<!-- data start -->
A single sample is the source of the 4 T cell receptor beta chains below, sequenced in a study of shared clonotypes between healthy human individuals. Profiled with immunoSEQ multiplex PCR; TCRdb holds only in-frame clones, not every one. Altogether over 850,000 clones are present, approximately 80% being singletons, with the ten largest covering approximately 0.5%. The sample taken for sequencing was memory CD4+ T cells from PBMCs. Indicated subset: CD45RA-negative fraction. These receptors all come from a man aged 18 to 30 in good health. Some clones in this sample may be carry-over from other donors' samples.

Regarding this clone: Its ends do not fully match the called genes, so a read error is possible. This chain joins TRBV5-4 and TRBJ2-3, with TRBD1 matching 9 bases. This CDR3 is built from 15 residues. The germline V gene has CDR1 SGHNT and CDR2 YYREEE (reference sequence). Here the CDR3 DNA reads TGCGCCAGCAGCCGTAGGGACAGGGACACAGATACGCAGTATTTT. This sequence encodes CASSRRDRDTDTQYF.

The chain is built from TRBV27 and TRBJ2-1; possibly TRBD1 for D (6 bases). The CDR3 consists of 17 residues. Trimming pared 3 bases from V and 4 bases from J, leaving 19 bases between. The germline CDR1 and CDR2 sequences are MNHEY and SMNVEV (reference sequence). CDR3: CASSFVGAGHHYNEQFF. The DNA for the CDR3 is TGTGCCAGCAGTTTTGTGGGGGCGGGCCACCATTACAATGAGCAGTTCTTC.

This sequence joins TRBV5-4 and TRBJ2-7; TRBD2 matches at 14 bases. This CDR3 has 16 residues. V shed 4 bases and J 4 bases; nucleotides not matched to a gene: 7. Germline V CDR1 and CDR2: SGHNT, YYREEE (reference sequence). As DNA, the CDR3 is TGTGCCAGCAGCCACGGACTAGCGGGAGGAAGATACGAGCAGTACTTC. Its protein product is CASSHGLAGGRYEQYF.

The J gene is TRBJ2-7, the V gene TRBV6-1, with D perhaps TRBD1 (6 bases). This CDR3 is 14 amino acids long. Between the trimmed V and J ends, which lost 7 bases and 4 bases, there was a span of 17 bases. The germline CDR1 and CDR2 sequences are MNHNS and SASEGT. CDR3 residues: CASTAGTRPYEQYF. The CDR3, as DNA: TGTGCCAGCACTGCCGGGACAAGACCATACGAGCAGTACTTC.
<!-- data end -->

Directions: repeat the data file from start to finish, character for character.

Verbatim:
A single sample is the source of the 4 T cell receptor beta chains below, sequenced in a study of shared clonotypes between healthy human individuals. Profiled with immunoSEQ multiplex PCR; TCRdb holds only in-frame clones, not every one. Altogether over 850,000 clones are present, approximately 80% being singletons, with the ten largest covering approximately 0.5%. The sample taken for sequencing was memory CD4+ T cells from PBMCs. Indicated subset: CD45RA-negative fraction. These receptors all come from a man aged 18 to 30 in good health. Some clones in this sample may be carry-over from other donors' samples.

Regarding this clone: Its ends do not fully match the called genes, so a read error is possible. This chain joins TRBV5-4 and TRBJ2-3, with TRBD1 matching 9 bases. This CDR3 is built from 15 residues. The germline V gene has CDR1 SGHNT and CDR2 YYREEE (reference sequence). Here the CDR3 DNA reads TGCGCCAGCAGCCGTAGGGACAGGGACACAGATACGCAGTATTTT. This sequence encodes CASSRRDRDTDTQYF.

The chain is built from TRBV27 and TRBJ2-1; possibly TRBD1 for D (6 bases). The CDR3 consists of 17 residues. Trimming pared 3 bases from V and 4 bases from J, leaving 19 bases between. The germline CDR1 and CDR2 sequences are MNHEY and SMNVEV (reference sequence). CDR3: CASSFVGAGHHYNEQFF. The DNA for the CDR3 is TGTGCCAGCAGTTTTGTGGGGGCGGGCCACCATTACAATGAGCAGTTCTTC.

This sequence joins TRBV5-4 and TRBJ2-7; TRBD2 matches at 14 bases. This CDR3 has 16 residues. V shed 4 bases and J 4 bases; nucleotides not matched to a gene: 7. Germline V CDR1 and CDR2: SGHNT, YYREEE (reference sequence). As DNA, the CDR3 is TGTGCCAGCAGCCACGGACTAGCGGGAGGAAGATACGAGCAGTACTTC. Its protein product is CASSHGLAGGRYEQYF.

The J gene is TRBJ2-7, the V gene TRBV6-1, with D perhaps TRBD1 (6 bases). This CDR3 is 14 amino acids long. Between the trimmed V and J ends, which lost 7 bases and 4 bases, there was a span of 17 bases. The germline CDR1 and CDR2 sequences are MNHNS and SASEGT. CDR3 residues: CASTAGTRPYEQYF. The CDR3, as DNA: TGTGCCAGCACTGCCGGGACAAGACCATACGAGCAGTACTTC.